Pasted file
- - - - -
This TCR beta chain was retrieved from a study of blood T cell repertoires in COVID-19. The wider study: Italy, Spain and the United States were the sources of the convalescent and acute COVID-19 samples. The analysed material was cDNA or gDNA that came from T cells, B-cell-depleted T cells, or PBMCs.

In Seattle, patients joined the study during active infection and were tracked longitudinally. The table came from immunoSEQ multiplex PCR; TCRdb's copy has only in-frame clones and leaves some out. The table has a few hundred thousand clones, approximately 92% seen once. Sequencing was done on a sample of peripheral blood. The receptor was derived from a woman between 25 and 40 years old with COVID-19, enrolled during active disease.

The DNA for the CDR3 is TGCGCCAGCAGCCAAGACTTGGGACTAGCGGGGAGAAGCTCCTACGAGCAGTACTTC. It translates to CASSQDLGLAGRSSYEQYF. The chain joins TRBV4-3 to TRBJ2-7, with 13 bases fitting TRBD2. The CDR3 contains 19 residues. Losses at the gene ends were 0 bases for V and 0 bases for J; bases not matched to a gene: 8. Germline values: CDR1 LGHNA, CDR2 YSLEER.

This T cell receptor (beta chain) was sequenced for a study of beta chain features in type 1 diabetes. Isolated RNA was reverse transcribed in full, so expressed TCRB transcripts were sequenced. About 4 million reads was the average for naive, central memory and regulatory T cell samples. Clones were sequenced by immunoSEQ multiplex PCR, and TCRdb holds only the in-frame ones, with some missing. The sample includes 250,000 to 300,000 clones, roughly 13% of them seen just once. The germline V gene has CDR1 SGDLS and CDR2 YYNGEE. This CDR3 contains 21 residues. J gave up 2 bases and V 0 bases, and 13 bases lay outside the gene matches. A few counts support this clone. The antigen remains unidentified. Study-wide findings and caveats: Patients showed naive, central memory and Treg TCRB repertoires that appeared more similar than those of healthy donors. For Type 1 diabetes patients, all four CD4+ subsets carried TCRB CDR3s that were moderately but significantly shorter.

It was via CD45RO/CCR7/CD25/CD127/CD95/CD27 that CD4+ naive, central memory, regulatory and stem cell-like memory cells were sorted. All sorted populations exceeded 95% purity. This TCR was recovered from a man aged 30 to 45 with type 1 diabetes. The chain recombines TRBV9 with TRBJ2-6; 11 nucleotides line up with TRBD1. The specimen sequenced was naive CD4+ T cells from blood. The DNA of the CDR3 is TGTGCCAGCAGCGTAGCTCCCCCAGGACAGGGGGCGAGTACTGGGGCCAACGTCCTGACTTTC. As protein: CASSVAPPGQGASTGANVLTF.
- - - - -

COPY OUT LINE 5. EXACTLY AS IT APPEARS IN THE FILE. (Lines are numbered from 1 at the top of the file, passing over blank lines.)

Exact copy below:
It was via CD45RO/CCR7/CD25/CD127/CD95/CD27 that CD4+ naive, central memory, regulatory and stem cell-like memory cells were sorted. All sorted populations exceeded 95% purity. This TCR was recovered from a man aged 30 to 45 with type 1 diabetes. The chain recombines TRBV9 with TRBJ2-6; 11 nucleotides line up with TRBD1. The specimen sequenced was naive CD4+ T cells from blood. The DNA of the CDR3 is TGTGCCAGCAGCGTAGCTCCCCCAGGACAGGGGGCGAGTACTGGGGCCAACGTCCTGACTTTC. As protein: CASSVAPPGQGASTGANVLTF.